Saturday, September 1, 2012

Music Video: Nas - Bye Baby

Life Is Good is Nas’ most transcendent album to date.  It’s a mature and accomplished work that ends on a note of clarity and acceptance.* That ending comes courtesy of the open farewell letter to Kelis, “Bye Baby.” The song’s straightforward storytelling and vivid imagery make it ideal for the music video treatment.  Filmmaker Aristotle has been charged with bringing that potential to fruition.  Thankfully, he is able to deliver in spades.

The video for “Bye Baby” is a production in every sense of the word, if only on a small scale.  Aristotle treats the lyrics as if they were the shooting script for a feature film.  Everything unfolds according to the story as it appears on the page.  He crafts a trio of scenarios, each one specifically tailored to its accompanying verse.  The production design evolves throughout.  The first act is awash in “Neo-Noir” artifice, while the second owes much to the ambience of Blue note Jazz.  New Jack Swing icon Aaron Hall makes something of a cameo appearance during each refrain of the hook.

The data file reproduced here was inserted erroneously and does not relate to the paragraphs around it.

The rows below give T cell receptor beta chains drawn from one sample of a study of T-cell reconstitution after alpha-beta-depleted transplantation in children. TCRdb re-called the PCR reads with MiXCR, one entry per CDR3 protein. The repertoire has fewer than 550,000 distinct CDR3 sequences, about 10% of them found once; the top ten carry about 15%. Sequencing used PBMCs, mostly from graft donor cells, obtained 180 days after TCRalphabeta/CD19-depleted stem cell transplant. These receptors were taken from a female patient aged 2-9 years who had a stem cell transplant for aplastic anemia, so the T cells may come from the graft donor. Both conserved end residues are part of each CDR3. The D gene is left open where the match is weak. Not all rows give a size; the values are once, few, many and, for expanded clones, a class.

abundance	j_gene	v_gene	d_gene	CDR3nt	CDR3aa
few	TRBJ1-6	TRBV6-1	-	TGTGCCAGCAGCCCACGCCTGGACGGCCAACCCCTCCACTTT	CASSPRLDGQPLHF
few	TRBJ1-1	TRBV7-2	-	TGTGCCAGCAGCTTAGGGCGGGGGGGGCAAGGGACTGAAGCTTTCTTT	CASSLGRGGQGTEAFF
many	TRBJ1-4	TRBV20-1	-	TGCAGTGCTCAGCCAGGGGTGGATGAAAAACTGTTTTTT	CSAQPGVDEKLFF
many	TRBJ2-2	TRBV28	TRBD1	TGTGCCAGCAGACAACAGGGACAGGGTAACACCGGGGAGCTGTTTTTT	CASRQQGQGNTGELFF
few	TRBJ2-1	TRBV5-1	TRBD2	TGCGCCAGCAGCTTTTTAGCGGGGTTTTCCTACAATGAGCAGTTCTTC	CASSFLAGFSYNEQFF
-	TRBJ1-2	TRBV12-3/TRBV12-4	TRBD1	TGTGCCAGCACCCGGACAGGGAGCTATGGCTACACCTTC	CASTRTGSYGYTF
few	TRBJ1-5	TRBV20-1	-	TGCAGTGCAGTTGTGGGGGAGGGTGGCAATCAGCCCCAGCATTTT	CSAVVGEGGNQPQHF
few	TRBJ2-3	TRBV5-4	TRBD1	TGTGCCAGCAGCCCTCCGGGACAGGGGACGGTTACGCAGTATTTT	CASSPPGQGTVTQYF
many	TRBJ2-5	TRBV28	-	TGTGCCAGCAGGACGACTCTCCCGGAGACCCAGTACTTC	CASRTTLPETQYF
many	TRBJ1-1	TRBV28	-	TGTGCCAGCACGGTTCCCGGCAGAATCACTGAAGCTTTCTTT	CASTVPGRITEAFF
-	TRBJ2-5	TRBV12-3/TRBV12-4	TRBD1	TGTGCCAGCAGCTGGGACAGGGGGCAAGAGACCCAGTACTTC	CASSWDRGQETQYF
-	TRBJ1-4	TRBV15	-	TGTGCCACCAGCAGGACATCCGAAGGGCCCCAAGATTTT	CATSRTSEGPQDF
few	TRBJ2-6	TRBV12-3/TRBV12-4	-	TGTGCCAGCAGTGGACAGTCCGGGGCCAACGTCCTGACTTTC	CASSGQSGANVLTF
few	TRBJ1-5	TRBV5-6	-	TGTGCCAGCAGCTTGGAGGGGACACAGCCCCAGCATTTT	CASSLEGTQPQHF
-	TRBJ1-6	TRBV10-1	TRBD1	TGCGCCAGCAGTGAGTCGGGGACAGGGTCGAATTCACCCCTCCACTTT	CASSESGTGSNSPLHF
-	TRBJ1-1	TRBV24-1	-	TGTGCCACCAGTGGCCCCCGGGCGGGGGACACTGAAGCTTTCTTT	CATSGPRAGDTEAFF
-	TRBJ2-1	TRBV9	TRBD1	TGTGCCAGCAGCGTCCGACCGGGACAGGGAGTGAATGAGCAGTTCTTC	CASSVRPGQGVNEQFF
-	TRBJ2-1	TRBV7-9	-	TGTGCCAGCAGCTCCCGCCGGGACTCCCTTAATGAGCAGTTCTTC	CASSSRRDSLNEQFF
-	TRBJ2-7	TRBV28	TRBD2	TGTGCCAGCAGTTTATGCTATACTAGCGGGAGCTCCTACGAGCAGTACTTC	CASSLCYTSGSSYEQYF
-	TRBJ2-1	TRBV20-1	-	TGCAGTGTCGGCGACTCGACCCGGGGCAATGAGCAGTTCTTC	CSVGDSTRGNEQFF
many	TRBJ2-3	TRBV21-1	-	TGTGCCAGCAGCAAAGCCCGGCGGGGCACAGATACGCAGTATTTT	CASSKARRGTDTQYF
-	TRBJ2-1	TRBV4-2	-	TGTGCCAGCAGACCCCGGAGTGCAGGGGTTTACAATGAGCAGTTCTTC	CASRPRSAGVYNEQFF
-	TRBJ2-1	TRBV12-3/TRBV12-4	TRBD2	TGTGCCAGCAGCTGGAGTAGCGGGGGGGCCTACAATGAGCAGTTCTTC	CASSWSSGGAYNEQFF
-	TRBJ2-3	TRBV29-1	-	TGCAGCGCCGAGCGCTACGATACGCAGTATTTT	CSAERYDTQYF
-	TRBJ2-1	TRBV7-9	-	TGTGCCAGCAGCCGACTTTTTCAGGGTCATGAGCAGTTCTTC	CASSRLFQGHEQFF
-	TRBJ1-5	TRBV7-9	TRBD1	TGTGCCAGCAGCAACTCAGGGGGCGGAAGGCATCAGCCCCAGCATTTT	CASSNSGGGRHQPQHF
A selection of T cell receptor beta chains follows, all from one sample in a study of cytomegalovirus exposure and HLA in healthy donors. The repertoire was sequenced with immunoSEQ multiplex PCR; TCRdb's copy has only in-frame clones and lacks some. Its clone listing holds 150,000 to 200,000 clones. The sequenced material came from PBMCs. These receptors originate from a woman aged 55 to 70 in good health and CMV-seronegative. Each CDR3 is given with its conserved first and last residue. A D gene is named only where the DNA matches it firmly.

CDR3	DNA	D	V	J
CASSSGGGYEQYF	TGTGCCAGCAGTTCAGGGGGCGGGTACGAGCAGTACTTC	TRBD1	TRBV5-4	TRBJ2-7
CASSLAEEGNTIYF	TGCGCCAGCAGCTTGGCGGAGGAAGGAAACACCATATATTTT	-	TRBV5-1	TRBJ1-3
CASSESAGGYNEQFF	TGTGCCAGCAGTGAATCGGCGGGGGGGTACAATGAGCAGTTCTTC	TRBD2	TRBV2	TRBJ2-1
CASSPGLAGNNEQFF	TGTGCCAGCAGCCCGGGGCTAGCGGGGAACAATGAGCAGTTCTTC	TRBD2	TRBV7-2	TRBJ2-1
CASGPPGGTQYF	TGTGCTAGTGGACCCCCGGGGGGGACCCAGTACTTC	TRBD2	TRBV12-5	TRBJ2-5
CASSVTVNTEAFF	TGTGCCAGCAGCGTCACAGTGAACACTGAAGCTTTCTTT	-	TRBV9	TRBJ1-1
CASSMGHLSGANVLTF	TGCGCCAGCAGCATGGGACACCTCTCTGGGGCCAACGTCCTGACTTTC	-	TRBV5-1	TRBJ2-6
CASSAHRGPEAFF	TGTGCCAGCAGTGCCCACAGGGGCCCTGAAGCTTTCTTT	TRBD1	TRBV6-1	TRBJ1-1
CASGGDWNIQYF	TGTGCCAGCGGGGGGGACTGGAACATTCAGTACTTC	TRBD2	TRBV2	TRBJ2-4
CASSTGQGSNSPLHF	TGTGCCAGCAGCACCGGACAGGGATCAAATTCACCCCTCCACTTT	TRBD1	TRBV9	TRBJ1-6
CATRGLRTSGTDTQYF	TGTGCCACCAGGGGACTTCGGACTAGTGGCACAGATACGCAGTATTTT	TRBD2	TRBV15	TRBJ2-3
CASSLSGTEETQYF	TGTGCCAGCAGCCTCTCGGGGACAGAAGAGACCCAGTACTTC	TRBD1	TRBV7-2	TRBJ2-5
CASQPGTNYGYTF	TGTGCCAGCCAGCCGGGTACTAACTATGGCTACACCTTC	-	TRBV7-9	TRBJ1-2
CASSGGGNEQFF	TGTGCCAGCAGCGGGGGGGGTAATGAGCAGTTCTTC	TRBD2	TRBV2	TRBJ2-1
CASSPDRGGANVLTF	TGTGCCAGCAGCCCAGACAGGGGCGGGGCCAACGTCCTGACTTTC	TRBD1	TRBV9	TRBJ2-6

Interspersed throughout these vignettes is the video’s definitive shot.  It’s a tight close-up that gradually transitions to a wide shot in one unbroken take.  It ultimately reveals a flawless recreation of the cover art for Life Is Good. The image is of a pensive and somewhat shell-shocked Nas, sitting in a “Thinker” pose with his ex-wife’s wedding dress draped across his lap.  Aristotle not only incorporates this image into the video, but provides the album’s narrative with something of an epilogue: Nas gets up and walks away, leaving the dress behind.  Bye baby, indeed.  

With the video for Bye Baby, Aristotle breathes cinematic life into a musical poem.  He allows viewers to not only hear Nas’ pain, but to actually watch it play out as a drama.  Film is a visual medium, while rap music is an aural one.  Both represent a marriage of sorts.  The former is of images to sounds, while the latter is of lyrics to music.  “Bye Baby” is an amalgam of all of these, thus representing the perfect union.  If only Nas and Kelis could have been so lucky.  However, if their marriage had worked out, this song and video wouldn’t exist.  Neither, for that matter, would Life Is Good.

* I’m referring specifically to the standard retail version, not the Deluxe or itunes versions.  

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